The ongoing battle between Milland Drive residents and the owners of The Whale’s Tale, a tenant of the on 25A, will continue on Dec. 20 when the holds a public hearing to discuss modifying village code to allow restaurants serving alcohol to operate in the marine business district.
Earlier this year, eight residents of Milland Drive, located west of the property on 25A, filed a lawsuit against the Britannia and Whale's Tale owner Sosh Adriano for disregarding covenants and restrictions placed on the property in 1988 and 1990. Four years ago the business was expanded from a 20-seat snack bar to an 84-seat restaurant serving alcohol. The residents’ main complaint is the noise level from the crowds as well as the sounds of live and amplified music.
The new proposed legislation would allow restaurants serving alcohol to operate in the village’s marine business district through a special use permit. Outdoor music, either live or amplified, would be prohibited. However, up to four outdoor musical events per calendar year would be allowed.
The covenants restricting the Britannia to marine use also came up during to construct a 60-foot cellular communications tower on the northwest corner of the Britannia building back in February.
At that time, Milland resident Jill Plosky provided copies of the covenants to Village Clerk Donna Koch, saying, “It appears that all officials and agencies do not have copies of these documents, nor are they ever enforced.”
Her to Koch continued, “My neighbors advise me that there is no compliance officer who will respond to complaints and the police refuse to act or respond properly to complaints regarding Britannia and their violation of the covenants, restrictions and Village Resolutions of 1988.”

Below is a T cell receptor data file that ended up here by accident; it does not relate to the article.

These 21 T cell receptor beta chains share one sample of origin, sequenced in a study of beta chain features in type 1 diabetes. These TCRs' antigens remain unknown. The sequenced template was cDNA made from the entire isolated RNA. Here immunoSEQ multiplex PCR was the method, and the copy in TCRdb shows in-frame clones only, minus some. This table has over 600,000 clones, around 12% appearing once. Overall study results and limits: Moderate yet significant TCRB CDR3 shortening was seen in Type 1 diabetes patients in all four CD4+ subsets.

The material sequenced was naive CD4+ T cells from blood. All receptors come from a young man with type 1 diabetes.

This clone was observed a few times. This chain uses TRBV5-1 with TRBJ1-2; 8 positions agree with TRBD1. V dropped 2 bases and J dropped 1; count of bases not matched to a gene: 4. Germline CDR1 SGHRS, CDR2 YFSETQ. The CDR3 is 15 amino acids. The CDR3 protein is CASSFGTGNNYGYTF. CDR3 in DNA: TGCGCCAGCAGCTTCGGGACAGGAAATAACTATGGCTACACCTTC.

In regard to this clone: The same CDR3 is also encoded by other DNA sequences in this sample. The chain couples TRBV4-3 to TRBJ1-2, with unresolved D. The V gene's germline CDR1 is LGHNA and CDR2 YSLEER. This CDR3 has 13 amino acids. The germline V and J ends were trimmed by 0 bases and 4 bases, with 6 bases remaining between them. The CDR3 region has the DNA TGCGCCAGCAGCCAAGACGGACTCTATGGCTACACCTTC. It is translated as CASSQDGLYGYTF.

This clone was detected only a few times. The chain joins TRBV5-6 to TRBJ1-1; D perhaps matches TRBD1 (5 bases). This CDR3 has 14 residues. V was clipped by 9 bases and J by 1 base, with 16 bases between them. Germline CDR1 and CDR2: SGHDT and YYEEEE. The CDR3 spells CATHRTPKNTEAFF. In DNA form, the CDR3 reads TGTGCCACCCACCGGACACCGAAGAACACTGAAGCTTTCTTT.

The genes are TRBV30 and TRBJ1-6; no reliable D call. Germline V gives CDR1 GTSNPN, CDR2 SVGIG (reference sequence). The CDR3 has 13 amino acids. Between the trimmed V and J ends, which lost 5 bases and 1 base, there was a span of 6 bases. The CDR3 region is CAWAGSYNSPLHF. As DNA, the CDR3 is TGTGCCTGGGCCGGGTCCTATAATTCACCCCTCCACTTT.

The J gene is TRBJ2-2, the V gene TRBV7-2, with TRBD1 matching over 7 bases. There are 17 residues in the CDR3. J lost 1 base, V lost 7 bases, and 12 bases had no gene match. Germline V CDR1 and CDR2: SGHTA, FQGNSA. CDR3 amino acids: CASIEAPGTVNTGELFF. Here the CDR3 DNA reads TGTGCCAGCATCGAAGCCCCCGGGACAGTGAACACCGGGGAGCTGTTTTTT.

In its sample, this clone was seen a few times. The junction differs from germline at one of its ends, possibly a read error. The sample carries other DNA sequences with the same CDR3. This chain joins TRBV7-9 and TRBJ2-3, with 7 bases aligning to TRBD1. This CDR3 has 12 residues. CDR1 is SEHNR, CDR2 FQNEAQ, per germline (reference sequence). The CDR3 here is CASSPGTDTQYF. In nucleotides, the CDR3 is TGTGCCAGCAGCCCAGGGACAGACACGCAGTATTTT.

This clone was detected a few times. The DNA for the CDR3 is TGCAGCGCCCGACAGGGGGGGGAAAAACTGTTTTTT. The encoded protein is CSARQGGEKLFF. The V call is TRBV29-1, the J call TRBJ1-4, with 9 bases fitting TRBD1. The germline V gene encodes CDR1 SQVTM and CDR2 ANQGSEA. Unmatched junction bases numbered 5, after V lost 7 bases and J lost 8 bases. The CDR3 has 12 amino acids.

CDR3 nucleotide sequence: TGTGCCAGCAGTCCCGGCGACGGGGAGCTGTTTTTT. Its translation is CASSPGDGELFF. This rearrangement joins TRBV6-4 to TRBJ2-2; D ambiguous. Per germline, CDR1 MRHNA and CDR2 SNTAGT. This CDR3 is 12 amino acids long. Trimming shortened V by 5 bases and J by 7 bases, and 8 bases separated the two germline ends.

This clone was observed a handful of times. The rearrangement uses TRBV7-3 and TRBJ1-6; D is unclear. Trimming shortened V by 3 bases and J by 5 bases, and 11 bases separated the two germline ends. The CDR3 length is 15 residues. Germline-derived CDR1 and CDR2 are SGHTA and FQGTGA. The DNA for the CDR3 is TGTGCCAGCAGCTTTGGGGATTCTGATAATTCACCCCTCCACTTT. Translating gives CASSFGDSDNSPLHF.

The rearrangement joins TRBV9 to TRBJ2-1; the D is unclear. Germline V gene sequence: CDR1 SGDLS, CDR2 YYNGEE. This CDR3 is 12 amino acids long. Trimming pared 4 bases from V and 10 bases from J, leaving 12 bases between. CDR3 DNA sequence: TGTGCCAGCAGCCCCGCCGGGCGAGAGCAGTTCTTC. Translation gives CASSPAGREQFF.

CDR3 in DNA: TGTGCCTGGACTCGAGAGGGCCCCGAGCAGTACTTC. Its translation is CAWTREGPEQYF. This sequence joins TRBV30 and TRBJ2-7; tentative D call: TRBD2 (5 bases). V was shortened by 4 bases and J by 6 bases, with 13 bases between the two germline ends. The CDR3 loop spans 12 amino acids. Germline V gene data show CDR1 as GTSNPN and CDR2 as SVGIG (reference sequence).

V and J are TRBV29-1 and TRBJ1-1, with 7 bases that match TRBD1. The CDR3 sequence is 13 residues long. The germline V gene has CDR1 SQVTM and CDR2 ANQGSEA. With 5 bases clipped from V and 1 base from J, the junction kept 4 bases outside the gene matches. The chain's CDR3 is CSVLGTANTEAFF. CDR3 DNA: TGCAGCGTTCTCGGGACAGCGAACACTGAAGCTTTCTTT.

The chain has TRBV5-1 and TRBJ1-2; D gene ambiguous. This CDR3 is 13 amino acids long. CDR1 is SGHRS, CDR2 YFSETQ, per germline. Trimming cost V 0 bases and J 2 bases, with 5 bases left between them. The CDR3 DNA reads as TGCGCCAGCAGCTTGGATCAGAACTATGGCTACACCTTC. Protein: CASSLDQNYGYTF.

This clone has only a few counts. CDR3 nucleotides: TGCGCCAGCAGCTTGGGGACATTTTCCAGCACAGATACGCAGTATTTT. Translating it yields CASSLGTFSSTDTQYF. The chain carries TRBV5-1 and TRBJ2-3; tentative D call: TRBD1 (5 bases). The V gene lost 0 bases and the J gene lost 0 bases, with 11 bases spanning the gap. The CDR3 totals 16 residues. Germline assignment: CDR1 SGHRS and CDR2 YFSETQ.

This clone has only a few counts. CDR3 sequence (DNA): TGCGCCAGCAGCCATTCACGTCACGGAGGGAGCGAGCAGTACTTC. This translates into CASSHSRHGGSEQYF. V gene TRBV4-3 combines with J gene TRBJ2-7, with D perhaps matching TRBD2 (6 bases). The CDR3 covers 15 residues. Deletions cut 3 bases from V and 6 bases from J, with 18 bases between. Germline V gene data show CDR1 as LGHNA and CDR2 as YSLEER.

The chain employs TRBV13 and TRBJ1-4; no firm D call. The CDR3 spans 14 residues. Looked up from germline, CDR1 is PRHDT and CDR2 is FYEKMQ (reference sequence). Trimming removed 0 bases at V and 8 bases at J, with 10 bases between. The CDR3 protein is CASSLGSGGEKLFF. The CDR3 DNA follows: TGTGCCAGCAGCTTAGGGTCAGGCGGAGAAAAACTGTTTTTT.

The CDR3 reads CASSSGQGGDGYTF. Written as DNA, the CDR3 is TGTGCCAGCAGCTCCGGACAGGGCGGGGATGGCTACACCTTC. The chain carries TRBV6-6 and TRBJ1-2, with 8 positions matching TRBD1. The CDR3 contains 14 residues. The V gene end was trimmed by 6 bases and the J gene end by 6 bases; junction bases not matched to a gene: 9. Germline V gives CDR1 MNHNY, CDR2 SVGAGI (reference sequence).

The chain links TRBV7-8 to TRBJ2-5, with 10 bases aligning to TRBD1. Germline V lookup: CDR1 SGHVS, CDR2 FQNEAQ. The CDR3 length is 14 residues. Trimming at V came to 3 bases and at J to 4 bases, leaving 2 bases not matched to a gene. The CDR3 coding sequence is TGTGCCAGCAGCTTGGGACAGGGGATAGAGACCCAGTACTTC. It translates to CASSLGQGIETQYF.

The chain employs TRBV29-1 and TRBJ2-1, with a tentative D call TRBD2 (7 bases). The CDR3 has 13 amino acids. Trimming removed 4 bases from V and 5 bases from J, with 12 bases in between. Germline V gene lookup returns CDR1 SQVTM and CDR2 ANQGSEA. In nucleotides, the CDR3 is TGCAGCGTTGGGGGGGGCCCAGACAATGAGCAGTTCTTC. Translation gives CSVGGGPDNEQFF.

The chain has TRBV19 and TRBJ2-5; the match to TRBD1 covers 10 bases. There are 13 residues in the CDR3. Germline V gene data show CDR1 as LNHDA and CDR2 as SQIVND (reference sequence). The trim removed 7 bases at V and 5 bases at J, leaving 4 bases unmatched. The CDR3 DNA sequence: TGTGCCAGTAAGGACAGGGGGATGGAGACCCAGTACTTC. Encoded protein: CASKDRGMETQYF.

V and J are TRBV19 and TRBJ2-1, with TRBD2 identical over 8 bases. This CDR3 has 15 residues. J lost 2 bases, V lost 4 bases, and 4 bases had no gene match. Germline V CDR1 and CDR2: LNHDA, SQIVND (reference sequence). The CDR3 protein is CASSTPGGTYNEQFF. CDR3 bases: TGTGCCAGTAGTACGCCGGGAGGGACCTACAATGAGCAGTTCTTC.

The possibility of altering the village code to allow for outdoor music events doesn’t sit well with at least one of the eight residents who preferred not to give his name. He said that on one night over the summer, the amplified music was so loud that people at the end of Milland Drive on Route 25A could hear it and the police had to be called. “If I’m playing my music so loud that my neighbor can’t hear their own music, then I’m playing my music too loud.”
The real problem, he feels, isn’t the music, but the alcohol. On some nights the man said that as many as 30 people lining the railing behind the restaurant can be seen holding drinks.
“In my opinion, the covenants and restrictions are written for a good reason,” he said. “They will be modified if there’s a change in the surrounding area. But nothing has changed.”
As for the Dec. 20 public hearing on changing the village code, the man confirmed that he has yet to speak with attorney E. Christopher Murray, of Ruskin, Moscou and Faltischek in Uniondale, who is litigating for the residents. But he acknowledged that the legal wrangling that has allowed the case to drag on, permitting the Whale’s Tale to operate another season, is a source of frustration. “I feel like I’m George Bailey in 'It’s a Wonderful Life' talking to Mr. Potter.”
The public hearing will take place at 6 p.m. at Village Hall on Main Street.